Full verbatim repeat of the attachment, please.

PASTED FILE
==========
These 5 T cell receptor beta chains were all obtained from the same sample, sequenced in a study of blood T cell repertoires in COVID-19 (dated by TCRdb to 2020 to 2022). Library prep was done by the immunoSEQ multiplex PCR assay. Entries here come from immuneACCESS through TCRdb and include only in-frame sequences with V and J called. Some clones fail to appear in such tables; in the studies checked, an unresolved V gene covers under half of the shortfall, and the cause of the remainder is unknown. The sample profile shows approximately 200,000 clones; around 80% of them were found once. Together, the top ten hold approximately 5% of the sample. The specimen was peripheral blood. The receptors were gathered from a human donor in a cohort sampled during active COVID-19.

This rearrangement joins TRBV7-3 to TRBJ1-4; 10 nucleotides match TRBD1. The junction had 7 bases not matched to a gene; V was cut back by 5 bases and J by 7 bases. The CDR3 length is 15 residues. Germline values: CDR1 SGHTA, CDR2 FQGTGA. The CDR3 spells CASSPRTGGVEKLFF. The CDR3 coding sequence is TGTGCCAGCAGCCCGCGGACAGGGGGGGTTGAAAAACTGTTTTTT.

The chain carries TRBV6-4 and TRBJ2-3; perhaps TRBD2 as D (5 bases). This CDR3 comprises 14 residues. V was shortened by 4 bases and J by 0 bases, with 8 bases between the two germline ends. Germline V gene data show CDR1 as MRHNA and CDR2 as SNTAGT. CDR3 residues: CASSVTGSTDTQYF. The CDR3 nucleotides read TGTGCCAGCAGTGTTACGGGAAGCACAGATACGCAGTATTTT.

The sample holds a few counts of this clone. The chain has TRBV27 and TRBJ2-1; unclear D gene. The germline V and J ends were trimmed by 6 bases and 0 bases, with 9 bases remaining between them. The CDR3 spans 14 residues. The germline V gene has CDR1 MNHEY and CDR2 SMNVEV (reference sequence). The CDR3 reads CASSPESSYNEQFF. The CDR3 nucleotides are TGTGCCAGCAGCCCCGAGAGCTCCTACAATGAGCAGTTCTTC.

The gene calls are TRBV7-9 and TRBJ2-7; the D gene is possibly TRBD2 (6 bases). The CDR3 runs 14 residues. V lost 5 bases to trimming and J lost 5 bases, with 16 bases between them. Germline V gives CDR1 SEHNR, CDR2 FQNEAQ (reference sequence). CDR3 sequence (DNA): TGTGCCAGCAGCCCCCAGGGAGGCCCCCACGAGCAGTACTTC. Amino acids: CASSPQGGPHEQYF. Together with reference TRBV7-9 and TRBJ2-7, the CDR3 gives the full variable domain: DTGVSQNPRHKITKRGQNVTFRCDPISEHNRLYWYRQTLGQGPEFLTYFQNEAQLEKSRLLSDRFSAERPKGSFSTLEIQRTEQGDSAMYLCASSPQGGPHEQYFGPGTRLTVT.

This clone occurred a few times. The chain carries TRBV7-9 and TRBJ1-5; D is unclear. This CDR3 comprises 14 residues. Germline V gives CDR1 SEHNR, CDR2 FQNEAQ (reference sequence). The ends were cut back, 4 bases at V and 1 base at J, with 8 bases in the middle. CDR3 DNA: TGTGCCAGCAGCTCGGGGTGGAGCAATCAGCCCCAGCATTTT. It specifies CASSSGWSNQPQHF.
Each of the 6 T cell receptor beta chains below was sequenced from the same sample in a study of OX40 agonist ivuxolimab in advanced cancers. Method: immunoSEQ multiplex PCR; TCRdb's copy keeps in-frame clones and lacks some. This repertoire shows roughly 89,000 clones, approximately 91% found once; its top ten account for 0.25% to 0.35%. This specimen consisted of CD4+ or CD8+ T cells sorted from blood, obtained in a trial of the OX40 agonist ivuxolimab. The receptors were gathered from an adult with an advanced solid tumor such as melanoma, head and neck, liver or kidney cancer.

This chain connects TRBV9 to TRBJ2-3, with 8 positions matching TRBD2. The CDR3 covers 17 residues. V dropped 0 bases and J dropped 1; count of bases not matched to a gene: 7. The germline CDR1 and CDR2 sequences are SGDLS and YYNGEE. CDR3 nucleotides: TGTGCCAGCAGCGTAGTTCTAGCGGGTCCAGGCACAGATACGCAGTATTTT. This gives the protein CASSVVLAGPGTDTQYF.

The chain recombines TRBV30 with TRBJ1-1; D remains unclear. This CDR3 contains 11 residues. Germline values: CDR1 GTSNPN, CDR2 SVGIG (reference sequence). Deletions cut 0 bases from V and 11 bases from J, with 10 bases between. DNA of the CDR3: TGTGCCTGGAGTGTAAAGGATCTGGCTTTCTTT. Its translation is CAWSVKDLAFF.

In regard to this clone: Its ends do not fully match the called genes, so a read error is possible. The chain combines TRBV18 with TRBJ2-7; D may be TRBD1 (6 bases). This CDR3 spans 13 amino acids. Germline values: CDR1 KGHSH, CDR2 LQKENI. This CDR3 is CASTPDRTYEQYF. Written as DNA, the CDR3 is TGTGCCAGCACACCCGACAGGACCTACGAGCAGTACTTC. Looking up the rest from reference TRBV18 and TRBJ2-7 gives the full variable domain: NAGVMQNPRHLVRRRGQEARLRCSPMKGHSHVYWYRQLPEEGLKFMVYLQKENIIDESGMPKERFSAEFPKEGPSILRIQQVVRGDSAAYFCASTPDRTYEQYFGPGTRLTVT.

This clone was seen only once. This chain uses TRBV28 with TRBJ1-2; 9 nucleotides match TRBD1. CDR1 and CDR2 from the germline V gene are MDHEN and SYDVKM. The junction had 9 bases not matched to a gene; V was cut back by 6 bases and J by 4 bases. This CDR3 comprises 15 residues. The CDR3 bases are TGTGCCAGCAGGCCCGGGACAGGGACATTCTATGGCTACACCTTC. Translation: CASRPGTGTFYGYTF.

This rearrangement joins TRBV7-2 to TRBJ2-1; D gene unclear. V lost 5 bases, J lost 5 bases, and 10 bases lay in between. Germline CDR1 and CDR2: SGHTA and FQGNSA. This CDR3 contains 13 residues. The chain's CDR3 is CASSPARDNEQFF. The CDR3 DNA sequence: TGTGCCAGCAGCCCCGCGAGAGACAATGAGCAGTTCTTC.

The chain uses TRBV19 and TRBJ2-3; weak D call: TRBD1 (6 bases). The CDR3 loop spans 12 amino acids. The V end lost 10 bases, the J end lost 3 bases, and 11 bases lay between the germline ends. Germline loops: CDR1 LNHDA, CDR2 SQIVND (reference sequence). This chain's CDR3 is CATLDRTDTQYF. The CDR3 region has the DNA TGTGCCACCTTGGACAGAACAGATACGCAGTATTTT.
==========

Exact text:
These 5 T cell receptor beta chains were all obtained from the same sample, sequenced in a study of blood T cell repertoires in COVID-19 (dated by TCRdb to 2020 to 2022). Library prep was done by the immunoSEQ multiplex PCR assay. Entries here come from immuneACCESS through TCRdb and include only in-frame sequences with V and J called. Some clones fail to appear in such tables; in the studies checked, an unresolved V gene covers under half of the shortfall, and the cause of the remainder is unknown. The sample profile shows approximately 200,000 clones; around 80% of them were found once. Together, the top ten hold approximately 5% of the sample. The specimen was peripheral blood. The receptors were gathered from a human donor in a cohort sampled during active COVID-19.

This rearrangement joins TRBV7-3 to TRBJ1-4; 10 nucleotides match TRBD1. The junction had 7 bases not matched to a gene; V was cut back by 5 bases and J by 7 bases. The CDR3 length is 15 residues. Germline values: CDR1 SGHTA, CDR2 FQGTGA. The CDR3 spells CASSPRTGGVEKLFF. The CDR3 coding sequence is TGTGCCAGCAGCCCGCGGACAGGGGGGGTTGAAAAACTGTTTTTT.

The chain carries TRBV6-4 and TRBJ2-3; perhaps TRBD2 as D (5 bases). This CDR3 comprises 14 residues. V was shortened by 4 bases and J by 0 bases, with 8 bases between the two germline ends. Germline V gene data show CDR1 as MRHNA and CDR2 as SNTAGT. CDR3 residues: CASSVTGSTDTQYF. The CDR3 nucleotides read TGTGCCAGCAGTGTTACGGGAAGCACAGATACGCAGTATTTT.

The sample holds a few counts of this clone. The chain has TRBV27 and TRBJ2-1; unclear D gene. The germline V and J ends were trimmed by 6 bases and 0 bases, with 9 bases remaining between them. The CDR3 spans 14 residues. The germline V gene has CDR1 MNHEY and CDR2 SMNVEV (reference sequence). The CDR3 reads CASSPESSYNEQFF. The CDR3 nucleotides are TGTGCCAGCAGCCCCGAGAGCTCCTACAATGAGCAGTTCTTC.

The gene calls are TRBV7-9 and TRBJ2-7; the D gene is possibly TRBD2 (6 bases). The CDR3 runs 14 residues. V lost 5 bases to trimming and J lost 5 bases, with 16 bases between them. Germline V gives CDR1 SEHNR, CDR2 FQNEAQ (reference sequence). CDR3 sequence (DNA): TGTGCCAGCAGCCCCCAGGGAGGCCCCCACGAGCAGTACTTC. Amino acids: CASSPQGGPHEQYF. Together with reference TRBV7-9 and TRBJ2-7, the CDR3 gives the full variable domain: DTGVSQNPRHKITKRGQNVTFRCDPISEHNRLYWYRQTLGQGPEFLTYFQNEAQLEKSRLLSDRFSAERPKGSFSTLEIQRTEQGDSAMYLCASSPQGGPHEQYFGPGTRLTVT.

This clone occurred a few times. The chain carries TRBV7-9 and TRBJ1-5; D is unclear. This CDR3 comprises 14 residues. Germline V gives CDR1 SEHNR, CDR2 FQNEAQ (reference sequence). The ends were cut back, 4 bases at V and 1 base at J, with 8 bases in the middle. CDR3 DNA: TGTGCCAGCAGCTCGGGGTGGAGCAATCAGCCCCAGCATTTT. It specifies CASSSGWSNQPQHF.
Each of the 6 T cell receptor beta chains below was sequenced from the same sample in a study of OX40 agonist ivuxolimab in advanced cancers. Method: immunoSEQ multiplex PCR; TCRdb's copy keeps in-frame clones and lacks some. This repertoire shows roughly 89,000 clones, approximately 91% found once; its top ten account for 0.25% to 0.35%. This specimen consisted of CD4+ or CD8+ T cells sorted from blood, obtained in a trial of the OX40 agonist ivuxolimab. The receptors were gathered from an adult with an advanced solid tumor such as melanoma, head and neck, liver or kidney cancer.

This chain connects TRBV9 to TRBJ2-3, with 8 positions matching TRBD2. The CDR3 covers 17 residues. V dropped 0 bases and J dropped 1; count of bases not matched to a gene: 7. The germline CDR1 and CDR2 sequences are SGDLS and YYNGEE. CDR3 nucleotides: TGTGCCAGCAGCGTAGTTCTAGCGGGTCCAGGCACAGATACGCAGTATTTT. This gives the protein CASSVVLAGPGTDTQYF.

The chain recombines TRBV30 with TRBJ1-1; D remains unclear. This CDR3 contains 11 residues. Germline values: CDR1 GTSNPN, CDR2 SVGIG (reference sequence). Deletions cut 0 bases from V and 11 bases from J, with 10 bases between. DNA of the CDR3: TGTGCCTGGAGTGTAAAGGATCTGGCTTTCTTT. Its translation is CAWSVKDLAFF.

In regard to this clone: Its ends do not fully match the called genes, so a read error is possible. The chain combines TRBV18 with TRBJ2-7; D may be TRBD1 (6 bases). This CDR3 spans 13 amino acids. Germline values: CDR1 KGHSH, CDR2 LQKENI. This CDR3 is CASTPDRTYEQYF. Written as DNA, the CDR3 is TGTGCCAGCACACCCGACAGGACCTACGAGCAGTACTTC. Looking up the rest from reference TRBV18 and TRBJ2-7 gives the full variable domain: NAGVMQNPRHLVRRRGQEARLRCSPMKGHSHVYWYRQLPEEGLKFMVYLQKENIIDESGMPKERFSAEFPKEGPSILRIQQVVRGDSAAYFCASTPDRTYEQYFGPGTRLTVT.

This clone was seen only once. This chain uses TRBV28 with TRBJ1-2; 9 nucleotides match TRBD1. CDR1 and CDR2 from the germline V gene are MDHEN and SYDVKM. The junction had 9 bases not matched to a gene; V was cut back by 6 bases and J by 4 bases. This CDR3 comprises 15 residues. The CDR3 bases are TGTGCCAGCAGGCCCGGGACAGGGACATTCTATGGCTACACCTTC. Translation: CASRPGTGTFYGYTF.

This rearrangement joins TRBV7-2 to TRBJ2-1; D gene unclear. V lost 5 bases, J lost 5 bases, and 10 bases lay in between. Germline CDR1 and CDR2: SGHTA and FQGNSA. This CDR3 contains 13 residues. The chain's CDR3 is CASSPARDNEQFF. The CDR3 DNA sequence: TGTGCCAGCAGCCCCGCGAGAGACAATGAGCAGTTCTTC.

The chain uses TRBV19 and TRBJ2-3; weak D call: TRBD1 (6 bases). The CDR3 loop spans 12 amino acids. The V end lost 10 bases, the J end lost 3 bases, and 11 bases lay between the germline ends. Germline loops: CDR1 LNHDA, CDR2 SQIVND (reference sequence). This chain's CDR3 is CATLDRTDTQYF. The CDR3 region has the DNA TGTGCCACCTTGGACAGAACAGATACGCAGTATTTT.